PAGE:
Logansport Pharos-Tribune from Logansport, Indiana on April 8, 1894 · Page 4
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April 8, 1894

Logansport Pharos-Tribune from Logansport, Indiana · Page 4

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Logansport, Indiana
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Sunday, April 8, 1894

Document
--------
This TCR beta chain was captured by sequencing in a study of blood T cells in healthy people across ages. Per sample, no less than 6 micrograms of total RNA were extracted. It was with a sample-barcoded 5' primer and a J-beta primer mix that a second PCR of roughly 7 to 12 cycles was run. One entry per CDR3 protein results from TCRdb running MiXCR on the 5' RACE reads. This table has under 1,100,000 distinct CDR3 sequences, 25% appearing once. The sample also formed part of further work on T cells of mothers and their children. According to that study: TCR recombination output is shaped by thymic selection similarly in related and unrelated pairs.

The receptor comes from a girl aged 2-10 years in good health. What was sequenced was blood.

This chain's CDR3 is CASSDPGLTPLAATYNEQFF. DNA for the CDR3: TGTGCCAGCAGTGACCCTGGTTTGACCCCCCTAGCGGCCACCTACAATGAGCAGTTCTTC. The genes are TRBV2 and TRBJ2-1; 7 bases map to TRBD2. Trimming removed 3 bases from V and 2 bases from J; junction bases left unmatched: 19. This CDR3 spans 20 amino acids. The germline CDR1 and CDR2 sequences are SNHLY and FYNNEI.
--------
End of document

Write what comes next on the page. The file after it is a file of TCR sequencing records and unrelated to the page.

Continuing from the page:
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John Gray's "CORNER" OH FIVE CENT GOODS. LOOK IN OUR NORTH WINDOW AND SEE UOW MANY USEFUL ARTICLES YOU CAN BUY FOR ITVE CENTS. WE WILL SELL YOU MORE GOOD GOODS FOR A NICKLE OR f DOLLAR THAN ANY OTHE HOUSE IN THIS PART OF THE STATE. COME AND SEE US. DAILY JOURNAL Publlihed every day In tne week («o»pt Moaday by the LoaurawRT;JODiWAi, Co. Price pep Annum Price per Month $8.00 • 60 THE OFFICIAL PATER or THE CITY. [ Entered R» second-class matter at the Logans^ port Post Oillce, February 8, 1888.1 i f, Henderson & Sons 0.4MDFACTUKBBI Of FURNITURE, UPHOLSTERS. «o. 320 Fourth Street, OGANSPORT, IND - FACTOR*: os, 5, 7 and 9 Fifth Street ?. M. BOZER, D. D. S, DENTIST. KM "Hale Painless MeiDod" used In tne Oiling of teetu. *raee Over state National Bank «rner Fourth and and Broadway F i ~D TGI m .EX _v-< -CJ EADING ROOM, 03CU Daily and Evening, 616 Broadway. Welcome to All. TIME TABLE MHYIIO MSHMEM LUi, IjQGANSPORT UCTMWID) tw Tort Bxpnn, dally ............. a ifi* m Wan)eAMm.,fxept Sunday .......... .t 1 * 1 *™ an ati ft Toltdo Kx., sxopt fiuday 11 36 a m reM, daily ................ 4:Wpm atlon for Bast ..... _ ......... 1:16 p m , daily ................... 1038 am nfor Wort ...... . ............. 13:00 m .,e»«Dt8undii» .............. »Aoctn.,eiopt3undiU Locaniport, W«« : SWe, «Utw»n to««n«porl and ChlM. •ASTBOUin). o(!ttlon,LMr«, eioept Sondny. 10M) a m LeavB •• " 430 pm a jo i IB The Pennsylvania Station. ennsylvania Lines.! * 'trains Hun by Contra! Time Art I'Ol.LOWS : •>."•»• LaoAmK>r.T TO I,KAV» iIlKIT» rd and Columtnu *U.80 am* 3.00 a m lr>"l.an<JMBw*ork,,.«mOi>m • 8.00 a in ^andClnotaiMrti....•12.150am • 3.Wam napoUitnd LonliTllle..»ia.«8m • - ..jfototand Chicago • 8.16am " hnandandCln«uiiiaU....t ' dCbfcMco t brttnd"colnm»sr.'.V;| £66 a 5 f~5.aopm ind inner .t &2l> a m t 12 « P m ._,™imd Loui*rtlle...*ia.« p m• * uo p m nond and CtaelnnaU.. .«U.JO p m • l.« pm land Colombo* • a.sopw • 1.35 pm nla and Mew York..* J.20 p m • 1.86 p m )Md Mtaer .* 2.201 m t 7.45pm » 1.80 pm • 2.16 p m »and intermediate...»a.»pBi»iaa>pm _o andBlehmOnd t 2-30 pm tlLOOam .nab Aeeomodatlon t 4.pOp m + '•« P n> m AoeomoOBtlon t 6.Wp«n t 9.«am t. A. MOCW.LOCSH, Ticket A«tm. Loganiport, Ind. VAN DA LI A LINE. , fnttou l>»ve Loganiport. FOB THl HOBTH. FOB Tfflf SOUTH. B*. Bon. TjW^Aj M. Fot T«re Baal* nm« card, thin* all tiatni and foil Information M t* MMs • drco C. KDQEWORTH, Aflent, SUNDAY MORNING, APRIL 8. THE CITY ELECTION. The indications are strong that the people ol Logansport are willing to place the republicans in power at the corning city election, Four republican members ol the council hold over and the fifth, whose term expires, lives in a strongly republican' ward. Tbe council will thus almost certainly be a tie at the worst and the election ol a republican mayor or a republican councilman In any of th« other wards would place upon the republican party the responsibility for the administration of city affair*. Tbe people want that this should be so and so far as the Journal la con- oerned It is willing that the responsibility should »e placed there and It pledges a full realization of the trust imposed. But the party will not be placed in power unless it shows itself worthy of It and the primaries should be attended bv every republican voter. These meetings are called lor Friday evening next, at the places designated in the official call and republicans should be present to see that a full, lair and free expression of republican opinion is given. The Journal never feels uneasy as to the result of a republican mass meeting, attended by all tbe republicans in the locality concerned. Such a meeting always does the best thing for the party and the best thing for the people and furthermore affords 10 oppor. tuclty for complaint cby defeated candidates. It is the trickster who attempts to thwart tho purpose of the masses who loads down the party with weak candidates. And 80 the Journal urges the Importance of attendance at the prlmar- ee where candidates lor council are named and where delegates to the city convention are chosen. Let us have a 'ull, lair, free expression ol opinion and the people will indorse it at the pells. _ G. E. BARNBTT, generally known as 'Ed", announces In this morning's Journal his candidacy lor Treasurer, ubject to the will ol tke republican ilty convention. Mr. Barnett was born in Cass county thirty-seven years ago and has lived here all his life. He graduated Irom the High school in 1876 and soon alter engaged In the ice business He remained In this business lor thirteen years making many rlends by his strict attention to business and courteous maaner. Four •ears ago he was appointed distrlbut- ng clerk at the postoffice and was oon after promoted to mailing clerk, a jositlon which he held until the re. ent change. Mr. Barnett is competent and effl- ient, and worthy the honor which he sks of his party. ' CHAKICS A. SMITH announces his andidaoy lor Clerk In this morning's ournal, subject to the republican ominating convention. Mr. Smith is wenty-nlne years of age and has ,ved in Loganuport twenty-six years. He received a High school education. Ince leaving school he has been engag. d in business. For six years he was ookkeeper for Stevens Bros., the umber and planing mill men, and hese gentlemen speak of him in tho Ighest terms. Ho left their employ 0 go Into business for himself about a ear ago. Mr. Smith is oapablo and ompetent and if elected will reflect onoron his party. THE DEMOCRATS HAVE FIVE MEMBERS OF THE COUNCIL AND VITH THE MAYOR'S VOTE CAN ONTROL THE BODY.—Pharos, May 6th, 1892. Tlio Free Trade Crank. The politician who wildly exclaims, Now is the time to unfurl the banner f free trade," may possibly be oredlt- d with being a man of courage, but Is judgment will no more be lauded ban tho fearlessness of the bovine hat defiantly places himself in front 1 a locomotive to butt it off tbe track, till, if restlecs politicians can find njoyment in toying with improbabll. ties and impossibilities, it would ardly be fair.to .interfere with their erformanoet South Bend Times, Dem). SPRING'S ARRIVAL. Bab ChaHcra Awar on Tbl» Beaton. Special Correspondence. NRW YORK. April 2, 1884. There Is no doubt that spring has come. The certainty of Its coming ID not decided by tho flowers, the grass, or by the blossoming of tho trees. Oh, dear no. Tbe ar-ival of epnng lg shown In an entirely dlllerent and much more original way. When Adam and Eve constituted everybody, and gossiped about the springing up ol the various plants, the budding ot the crocus in Its yellow robe probably meant spring time to them, but since the growth of society, since the sue. oesaors of Adam have increased, a different mode obtains. Spring is not here urtil the circus arrives; nor until tbe price of quinine goes up, nor uatll one sees. here, there and everywhere two people who look unutter ably happy, and who announce by their faces, I was tempted to say by their oheek, that they are newly mar. rled. TBULT, SPRING IS HBBK These are signs and symptoms of tbe arrival of spring. There is something wrong when one doesn't enjoy the circus. It eec-ma to me that among the joys ol th<* here, alter will be a free pass to that delightful show, which -is largely sham, but all pleasure. Just fancy being able to go whenever you wlaned to look at the elephants, inhale the perlume of the lion, and tremble with fear at the sight of the tiger; to think what a high collar tbe giraffe could wear, and to leel the bliss It must be to ride on a wild and untamed steed, gowned in a pink tulle frock. Flays may come and plays may go. We maybe bored to death with "Hamlet," and sigh with weariness over the so- called farce, but there is always something new about the circus; and always something that makes one leel as If, after all, life was a pretty good thing, and the people in the world, espfioially the people who first invented circuses, are, alter all, about as desirable as they can be. Do you remember the first circus you ever went to? I am- sure it was not like tbe one to which yon go today. In the first place, it was in a tent, and three-quarters of the pleasure consisted in the delightful fear that the seats were going to break down, and that your life was, so to sayv not exactly in your own hand,but resting on the honor ol the'oarpenter, and the strength el the wood. Then you did not see everything on one ticket, but, alter having gazed at lovely colored pictures ol the bearded lady, ol the twin sister ol Queen Victoria, and the only real native ot Timbuotoo who ever cacao to this country, and wore all his diamonds at onoe; alter having seen these things and believed that the one pink slip of paper would give you an opportunity to view them all, than it was always a novelty to discover that each vision meant a separate ten cents, and that not one quite came up to what was expected. The bearded lady's voice was not purely feminine; the gentleman from Timbuotoo might have had on all his jewels, but somehow they aid not look as real on him as in the picture, but dlsaapolnted as you were about all these things, still there was a groat pleasure in the smell of the sawdust, in the appearance ef the ring-master, and In tbe trained dogs that made you leel happier than you had been for a year. LIVIVG CHILDHOOD OVBR AOAIN. Personally, I am a great bellver In the circus. The late lamented Mr. Barnum used to say that It was educating, but I am not exactly certain about that; in fact, I don't very much care whether it is or not, but It cer- tamly does make people young again. It seems to me as If It were the tame dear elephant who ate apples when I was a girl—I would not like to say how many years ago—who now looks out from his queer little eyes and eee me juat as hungry as if in all that time he had never absorbed any of the delightful fruit that first brought trouble into this world. The ringmaster of today is just as handsome and impressive as he of the past. Surely he found the fountain of youth years ago when th«y stopped over In Florida, and In finding it he also discovered some other great fountain that gave him that exquisite manner which makes all the women aid children wish that they might join the caravan and be able to listen to his delightful requests every day. Nobody wants to look back of the scenes. That is one ol the joys ol the circus. Nobody ever loses bis illusion about it. Indeed, it seems to me that If there is in all this country, in all this wide world, a single human being who does not find pleasure in it, it is because there is something wrong with him, mentally and physically. And because I can see the big potters from out my wla»»w; beoauta at I am paylnf tbe extra price for quinine, and could only hear the bands tbe night of the procession, I know that spring is'bere beoauae the circus has come. The next thing of interest In town are the newly married onea. I LOVE A BRIDE, and I pity » bridegroom. The avor- age bride of today who has come to New York on her wedding trip, may he found any afternoon drinking soda water and holding on to the young man whose name she condescends to bear, as if she were afraid some other girl was going to run away with him. She walks him up the streets exactly aa If she were exeicleing a puppy, and she has everything matching ao perfectly that if you could not tell that she had lately entered the holy state by the glitter ol her wedding ring, you would know it because his gloves and hers are exactly the same shade, and his scarf is made out ol a piece ol tho silk that Is combined with tbe cloth in her golng-away frock. She condescends to him as if he bad never been any place before, and she believes that the sml'es that grtet her as she walks into the hotel dining-room, attired in a pale blue wrapper trimmed with white lace, are those of approbation and not of amusement. She is supremely disgusted because the newly married has registered as "Mr. J«hn Brown and wife" j rather than "Mr John Brown and ! lady," and ske tells him that people at home see that ' they will know he thinks mighty little of her to put her down in black and white In that way. The poor wretch may endeavor to persuade her that he has done what Is right, but she will be in- dlgnant lor t least two hours, and tho only way he can ever bring her back to her original state ol amiability will be by parading her down street, star. Ing with her into shop windows, and eventually buying her a new boonet. When they go lor a walk SHE CUDDLES DP TO HIM and the other day, after she had advised him about the flavor of his soda water, he happened to notice that a girl was looking at him, and she clutched one of hla handi, a» If she feared he might bo led astray b one of what she calls "the wicked New York women." Stie believes, aweet Innocent, that every woman she sees envies her, and that they are all laying trapa to Induce the ma,n of her heart to stray away from ,her. It is beautiful to eee her in the reading room ol tbe hotel, where she Is writ- ting a letter to the people at home. After one paragraph has been written she reads it aloud to him, and for the benefit of 'everybody around; and, although he says he don't think she ought to talk so loud, she has him for the time being under her control that be don't even dare say that his soul ii hit own, and command her to keep silence. I often wondered what her next visit to New York will be; but Highest of all in Leavening Power.—Latest U. & Gov't Report Powder ABSOLUTELY PURE being with each other, but not in each other's society. I wonder if you notice that distinction If you do you will think as I am forced to, tha society means the evil principle There was no society in the Garden o Edea until the serpent appeared Then history began. Then there was somebody to talk things over with Up to that time Adam and Eve found pleasure in each other. They liked to be together, and it was uidoubtedl amusing to see things sprout, and to watch the animals walk around; but until Kve met the serpent, and chatted with him, and ften went back and told Adam what he said, am what she thought about it, there was n* society. Eve, after that, probably met Llllth, was properly Introduced to her, and in talking grew very bitter about the weakness of Adam, while the serpent eat around, and was epigrammatic and amusing. That was the beginning of history, Adam jjj" ) told the serpent what he knew about women as represented by Eve, although when it came to that the ser. pent could give htm points about the eternal feminine, and then after that there was the general rumpus that made history. Don't you think It is rather stupid lor historians to pay se much attention to the tiresome things instead of telling about what has really made history, what hag really caused the great events? DABBLING IN PERSONALITIES. Of course, all the occurrences of Importance In life have come from the little things, and we would much rather hear about them. We all have the same weakness. We like to know whether a great man took chocolate or coffee; whether he drank it in bed; whether his dressing gown was silk or wool, and how it was made. We are interested in knowing whether a beautiful woman wore lace-trimmed underwear, or If she lived in the time when they did not consider underwear necessary, what she wore in its place, and whether she bathed in milk or water, or whether she did not bathe at all. These things are humanity, and it Is humanity that we are interested la, and that makes history. I suppose I will get an immense deal of credit lor reading that book, but I glv<> you my word of honor that I never got any further than that first sen tar ce in the preface, and I have done nothing but talk about it ever since." That is one girl's ex. general Inquiry has proven that there is no next; that once he had gotten her home, be never lets her come with him again; but that fer the next twenty years she enjoys In telling about that trip, and what she thought of the great city. Poor soul! After all, she isn't a bride but once in her life. It is only right and just that she shouU be the person In power when she first appears as Mr. John Brown's lady. SOCIETY'S STARTING POINT. Next to the bride the most interesting woman in New York just now is the one who, during Lent, has gone in lor solid reading and lectures, and who Is now experiencing a reactloB, and being frivolous, This is what a girl said to me the other day. "It is very curioi's how opinions are reached and how Ideas come about. 1 suppose it is because .they C9me so seldom that they make an Impression. Durlag Lent I went in for reading history of the whole world, and, ss I adore a preface just as I do the prologue to a play, I read that at once. The first sentence was this: "History cannot discuss the origin of society." Now, you know that Is perfect nonsense. Of course, history cannot discuss the origin of society, because there was no history until there was society, and equally, of course, society did not originate with Adam and Eve. You are looking at me as if you thought that society could exist when there were only two people. It can not. It is perfectly nonsense to say that people find happiness in each other's society. Theiy nay find it in perienoe in improving her mind during Lent. Another one said she did not go to any lectures except those that had etereoptlcon views and her reason for this was a very proper one. She said •he could sleep while the lecturer was talking and waken up when the pio- tures were to be shown. Some others profess to have learned how to tit still, and that is a groat deal for the American woman, who, having most all of the virtues has yet to learn how to be perfectly calm. WEALTHY AND SELFISH. Some of the women in the extremely fashionable set, who are joying just now la talking about how poor they are, have gone In lor being very literary, and are doing something that I, for one, blame them for. Fortunately it does not interfere with me, but It does with a great many other women who have to earn their living by thoir pens. The other day I met a woman who has one of the most beautiful houses in New York, and who is the daughter of a rich man; she had just stepped out ol a very handsome carriage, on the box ol which, when she is driving, are two men. This woman was talking poverty and announcing that she was writing article* lor the different newspapers on art and music, and which sold and eoid well because she signed them with her own name, and her name would carry them. II by any chance she wrote opinion,! that were of great worth, or that were better than any other living woman can Id write, then it might be right and proper for her to do thle; but a» her articled are mediocre, and as it la simply the narce that sells them, I cot. aider her more than simply to be> blamed for taking the bread and butter from women who need It, That Is, in truth, what she is doing. She- Is crowding out the column and a half of matter every week aod taking the money for '.t that would otherwise have been given—I mean both space and money —to somebody who had made, writing her life-work, and whose income from it meant life. And when I say life, I mean a place to sleep In, a, something to eat and a something to wear. Then there are other women who are WRITING FOR THE PLEASURE OF IT. taking no money, and who in effect are doing exactly the same thing. Liking to eee her name in the papers, thltv type of woman sends paragraph after paragraph, article after article, and never stops to think of tfee harm she is doing and of the trouble she is giving to tome one. I do earnestly wish that these women would think just a little. Women have no right to plead poverty, and to take' work front those who need It, when they can afford to drive in swell traps, wear swell frocks, and to live and have their being in the most luxurious manner possible. vVben they do such things as those, they convince me that tho worst enemy a woman can have is another woman, and yet I don't like to think that. I wish I could thick that they do these things from ignorance,, t like to think there are women who are kind and loving and good to each other, acd I do believe that most want to be. "We didn't think." So many titties this is their plea. They forget the evil that Is wrought by ack ol thought. They forget that thoughtlessness is a very joor excuse for a creature with a jrain and a heart,. Think it over, my dear woman; think it all over, and don't, just to gratify your own vanity, take away from the woman who has to earn her living, the chance to do It. You have a man to care for you. If any ol the women who are working lave to care lor some man, a man who is an invalid, or who lor some reason, and God help tbe woman wko ias t* work for a man who is not ill, tas to be oared for by tbe one who ought not to be tbe moneymaker. AN ADMIRABLE CLASS OF 'WOMEN. The woman who works today is to- be respected. Oftenest she does goed work. Oftenest she Is honest. andi honorable. Oftenest she Is punctual about paying her debts, and it much- more square in money natters than the average man. Oftenest she It- working, not just merely for herself, >ut for somebody else. Oftenest the s at her work, whatever it may be, bother the weather be good or bad,, whether her heart be light or heavy, and whether her body be weak or trong. Oltenest she doesn't want to hirk any of her responsibilities, but ust once In awhile she hat to ask you o be a little patient with her. be- ,ause, though the spirit may be wiling, the flesh is weak; and so. gust or this once, if one ol the workers it not quite up to the mark, forgive her, »ecause from- a sickbed she is diotat- ng the lines that come to you Over the ignature ol BAB. Awaruea highest Honors-World's Fair. D*PRICE'S owcler Tot only Port Cream *f Tartar Powder.— No Ammonia; No Alum. Used in Millions of Homes-^io Years the Standarr It's the Part of Wisdom- Times mar b« bard and money «lo«e bo*- the»e things bMe their compensation. We aan- tell you watches and will, at rery «lo» flgores t» cet the money. Come and nee what you can d»with little money. I am anilou to sell DC* only watcbei but other good*. Diamonds, Clock*, aiherware. Spectacles and Novelties. I am- tgani for the Lytle Safeand JX»tCo., Cincinnati Ohio. Callandaeea small sample. D. A. HAUK, JEWELER AMD OPMCAN. GRAIN, PROVISIONS and STOCKS, bOTitht a»4 gold on limited margins. We "^l* «»»*"<*- ary orders on the above and will rive our caj- timers wao have not the time to look after their own interests the beneflt of our » years raperl- ence In "SPTCHLATION." Hulses HamnI tor speculators sent iree on receipt of twaeent utamn. Correspondence solicited. JAJMS G- BULSK * CO., «W65 Bookery, Chlcafo. STORAGE. Urge or small For Storage in quantities, apply to W. D. PRATT. Pollard * Wilson mnhouM,